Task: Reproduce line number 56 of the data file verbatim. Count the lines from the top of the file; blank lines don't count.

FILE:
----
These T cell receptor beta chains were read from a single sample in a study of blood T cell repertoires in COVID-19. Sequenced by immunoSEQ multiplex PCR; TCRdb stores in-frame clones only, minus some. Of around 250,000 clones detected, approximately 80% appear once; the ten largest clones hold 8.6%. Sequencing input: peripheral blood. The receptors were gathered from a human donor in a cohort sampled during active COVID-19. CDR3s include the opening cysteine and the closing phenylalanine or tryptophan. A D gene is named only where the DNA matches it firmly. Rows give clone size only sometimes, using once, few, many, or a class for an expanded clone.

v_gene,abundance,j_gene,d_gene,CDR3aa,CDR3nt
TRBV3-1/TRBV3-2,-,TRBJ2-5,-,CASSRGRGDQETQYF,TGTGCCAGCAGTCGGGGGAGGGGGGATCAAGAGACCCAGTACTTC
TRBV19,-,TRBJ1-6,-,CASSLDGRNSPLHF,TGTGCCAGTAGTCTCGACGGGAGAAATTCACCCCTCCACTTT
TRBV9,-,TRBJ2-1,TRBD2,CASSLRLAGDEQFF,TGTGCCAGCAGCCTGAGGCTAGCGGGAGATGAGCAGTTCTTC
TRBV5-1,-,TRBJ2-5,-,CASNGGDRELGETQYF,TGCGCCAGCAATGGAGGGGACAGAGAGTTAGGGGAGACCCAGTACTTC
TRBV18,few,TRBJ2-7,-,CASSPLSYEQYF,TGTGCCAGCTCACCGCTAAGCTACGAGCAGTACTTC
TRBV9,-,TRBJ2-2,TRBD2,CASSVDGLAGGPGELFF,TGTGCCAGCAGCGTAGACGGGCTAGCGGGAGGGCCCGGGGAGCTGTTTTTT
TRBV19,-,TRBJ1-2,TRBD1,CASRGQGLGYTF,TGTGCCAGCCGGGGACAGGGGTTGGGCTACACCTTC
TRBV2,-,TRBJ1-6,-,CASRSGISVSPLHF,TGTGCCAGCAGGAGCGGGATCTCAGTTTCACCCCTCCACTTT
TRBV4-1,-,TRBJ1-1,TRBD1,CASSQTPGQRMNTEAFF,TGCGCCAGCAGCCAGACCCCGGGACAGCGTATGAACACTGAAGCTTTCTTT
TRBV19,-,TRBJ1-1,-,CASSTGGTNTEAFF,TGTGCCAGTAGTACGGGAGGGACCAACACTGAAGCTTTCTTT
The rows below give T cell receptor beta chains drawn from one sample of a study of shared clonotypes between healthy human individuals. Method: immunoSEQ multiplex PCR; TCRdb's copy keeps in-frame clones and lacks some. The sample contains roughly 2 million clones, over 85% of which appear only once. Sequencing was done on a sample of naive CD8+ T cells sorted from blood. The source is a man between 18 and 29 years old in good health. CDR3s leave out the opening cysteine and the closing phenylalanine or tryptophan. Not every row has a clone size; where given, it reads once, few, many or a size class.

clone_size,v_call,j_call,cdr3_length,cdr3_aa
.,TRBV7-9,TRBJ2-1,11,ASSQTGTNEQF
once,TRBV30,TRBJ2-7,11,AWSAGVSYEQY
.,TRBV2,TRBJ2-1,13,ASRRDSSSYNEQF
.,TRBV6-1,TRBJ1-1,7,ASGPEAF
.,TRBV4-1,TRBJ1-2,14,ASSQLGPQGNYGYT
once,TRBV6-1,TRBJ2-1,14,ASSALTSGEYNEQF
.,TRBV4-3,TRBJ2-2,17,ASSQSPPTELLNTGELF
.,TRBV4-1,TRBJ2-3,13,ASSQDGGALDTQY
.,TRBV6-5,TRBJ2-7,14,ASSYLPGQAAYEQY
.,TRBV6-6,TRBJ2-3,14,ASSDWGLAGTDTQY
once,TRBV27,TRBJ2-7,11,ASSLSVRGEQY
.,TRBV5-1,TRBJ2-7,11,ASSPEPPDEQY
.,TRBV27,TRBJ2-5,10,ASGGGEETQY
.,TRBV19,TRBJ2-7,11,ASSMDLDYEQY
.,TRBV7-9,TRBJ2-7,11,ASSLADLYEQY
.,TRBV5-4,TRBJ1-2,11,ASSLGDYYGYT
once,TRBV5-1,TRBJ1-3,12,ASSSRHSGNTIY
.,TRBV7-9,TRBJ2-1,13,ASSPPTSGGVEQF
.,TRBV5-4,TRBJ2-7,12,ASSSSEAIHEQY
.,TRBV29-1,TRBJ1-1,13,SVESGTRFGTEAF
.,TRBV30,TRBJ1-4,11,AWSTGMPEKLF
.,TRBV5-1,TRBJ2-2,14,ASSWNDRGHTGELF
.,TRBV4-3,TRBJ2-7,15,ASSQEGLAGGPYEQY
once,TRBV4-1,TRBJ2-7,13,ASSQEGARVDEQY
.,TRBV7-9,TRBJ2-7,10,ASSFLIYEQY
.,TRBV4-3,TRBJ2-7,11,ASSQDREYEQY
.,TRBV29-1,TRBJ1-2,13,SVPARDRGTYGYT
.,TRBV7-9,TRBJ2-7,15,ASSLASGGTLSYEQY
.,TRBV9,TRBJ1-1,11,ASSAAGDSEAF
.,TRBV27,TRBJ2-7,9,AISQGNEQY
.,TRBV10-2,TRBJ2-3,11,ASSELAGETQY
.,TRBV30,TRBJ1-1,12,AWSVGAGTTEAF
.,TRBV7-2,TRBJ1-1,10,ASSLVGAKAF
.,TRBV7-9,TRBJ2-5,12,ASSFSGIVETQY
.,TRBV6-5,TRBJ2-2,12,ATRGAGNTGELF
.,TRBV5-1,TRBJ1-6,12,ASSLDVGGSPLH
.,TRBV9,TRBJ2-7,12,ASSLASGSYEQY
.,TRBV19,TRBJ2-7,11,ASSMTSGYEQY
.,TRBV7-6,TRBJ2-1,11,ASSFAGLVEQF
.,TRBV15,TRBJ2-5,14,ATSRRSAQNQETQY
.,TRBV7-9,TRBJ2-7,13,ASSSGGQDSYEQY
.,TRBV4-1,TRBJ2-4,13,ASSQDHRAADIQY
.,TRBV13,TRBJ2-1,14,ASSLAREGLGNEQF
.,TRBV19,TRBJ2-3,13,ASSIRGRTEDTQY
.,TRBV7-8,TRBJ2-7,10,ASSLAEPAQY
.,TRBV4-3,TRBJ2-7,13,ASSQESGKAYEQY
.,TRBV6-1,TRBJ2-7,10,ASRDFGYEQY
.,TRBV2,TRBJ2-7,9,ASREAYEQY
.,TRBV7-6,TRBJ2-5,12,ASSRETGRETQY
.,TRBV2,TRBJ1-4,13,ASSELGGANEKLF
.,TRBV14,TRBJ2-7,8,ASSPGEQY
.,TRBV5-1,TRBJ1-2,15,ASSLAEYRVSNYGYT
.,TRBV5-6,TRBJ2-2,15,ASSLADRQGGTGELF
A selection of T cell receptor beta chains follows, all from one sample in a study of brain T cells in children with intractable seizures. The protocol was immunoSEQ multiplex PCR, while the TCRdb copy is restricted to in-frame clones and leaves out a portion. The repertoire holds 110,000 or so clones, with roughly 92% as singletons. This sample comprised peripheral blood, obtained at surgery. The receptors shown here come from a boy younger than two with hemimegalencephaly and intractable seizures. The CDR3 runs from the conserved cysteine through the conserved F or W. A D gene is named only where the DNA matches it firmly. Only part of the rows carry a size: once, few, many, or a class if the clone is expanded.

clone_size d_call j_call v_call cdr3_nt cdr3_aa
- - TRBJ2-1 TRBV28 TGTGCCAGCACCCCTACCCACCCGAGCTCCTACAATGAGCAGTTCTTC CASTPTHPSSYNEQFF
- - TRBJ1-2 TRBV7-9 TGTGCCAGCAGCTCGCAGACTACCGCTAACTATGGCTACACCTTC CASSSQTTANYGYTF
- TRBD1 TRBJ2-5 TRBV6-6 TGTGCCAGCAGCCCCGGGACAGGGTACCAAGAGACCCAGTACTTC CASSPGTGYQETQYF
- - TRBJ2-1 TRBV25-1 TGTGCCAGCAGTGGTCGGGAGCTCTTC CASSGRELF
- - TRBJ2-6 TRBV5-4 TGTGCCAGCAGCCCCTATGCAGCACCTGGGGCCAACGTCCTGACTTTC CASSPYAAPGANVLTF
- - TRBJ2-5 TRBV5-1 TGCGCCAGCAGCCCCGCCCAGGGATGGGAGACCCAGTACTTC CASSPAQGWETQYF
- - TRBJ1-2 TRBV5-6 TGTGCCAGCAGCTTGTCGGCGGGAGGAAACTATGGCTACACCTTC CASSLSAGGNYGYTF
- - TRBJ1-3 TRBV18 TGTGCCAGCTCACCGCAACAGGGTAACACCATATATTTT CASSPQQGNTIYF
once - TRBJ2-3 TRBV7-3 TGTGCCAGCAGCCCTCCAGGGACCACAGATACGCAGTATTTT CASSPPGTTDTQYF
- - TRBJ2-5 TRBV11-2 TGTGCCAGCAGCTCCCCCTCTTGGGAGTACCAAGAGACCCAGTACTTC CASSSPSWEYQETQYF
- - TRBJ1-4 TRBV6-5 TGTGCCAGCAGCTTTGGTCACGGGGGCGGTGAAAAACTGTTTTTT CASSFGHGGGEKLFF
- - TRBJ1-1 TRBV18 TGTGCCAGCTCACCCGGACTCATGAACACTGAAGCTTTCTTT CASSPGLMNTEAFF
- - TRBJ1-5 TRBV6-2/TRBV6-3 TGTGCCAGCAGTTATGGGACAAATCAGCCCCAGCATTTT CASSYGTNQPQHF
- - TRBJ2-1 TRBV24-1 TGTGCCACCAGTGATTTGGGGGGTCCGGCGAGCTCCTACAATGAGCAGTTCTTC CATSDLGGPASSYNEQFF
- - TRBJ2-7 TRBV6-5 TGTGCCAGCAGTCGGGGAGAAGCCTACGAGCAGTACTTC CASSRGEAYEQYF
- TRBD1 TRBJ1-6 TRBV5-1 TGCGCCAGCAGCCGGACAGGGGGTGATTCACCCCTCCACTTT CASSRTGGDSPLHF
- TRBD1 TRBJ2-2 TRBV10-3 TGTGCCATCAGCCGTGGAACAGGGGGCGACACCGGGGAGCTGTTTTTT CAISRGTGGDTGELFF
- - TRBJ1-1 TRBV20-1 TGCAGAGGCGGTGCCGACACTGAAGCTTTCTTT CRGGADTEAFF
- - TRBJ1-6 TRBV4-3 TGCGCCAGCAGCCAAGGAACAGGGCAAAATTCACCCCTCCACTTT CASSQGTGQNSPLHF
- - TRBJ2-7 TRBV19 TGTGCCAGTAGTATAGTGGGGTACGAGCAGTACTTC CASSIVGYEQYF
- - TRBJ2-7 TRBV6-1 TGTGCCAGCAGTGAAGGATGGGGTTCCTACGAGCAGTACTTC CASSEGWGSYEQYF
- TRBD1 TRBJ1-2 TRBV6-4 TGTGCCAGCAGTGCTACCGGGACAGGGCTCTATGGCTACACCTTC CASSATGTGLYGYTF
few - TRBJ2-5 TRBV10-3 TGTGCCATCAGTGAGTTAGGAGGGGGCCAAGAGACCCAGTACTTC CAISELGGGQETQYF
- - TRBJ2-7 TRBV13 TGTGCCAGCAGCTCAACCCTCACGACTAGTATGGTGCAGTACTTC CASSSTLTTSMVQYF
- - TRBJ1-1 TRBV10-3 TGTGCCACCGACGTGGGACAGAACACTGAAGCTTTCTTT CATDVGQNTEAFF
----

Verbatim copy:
.,TRBV4-1,TRBJ2-4,13,ASSQDHRAADIQY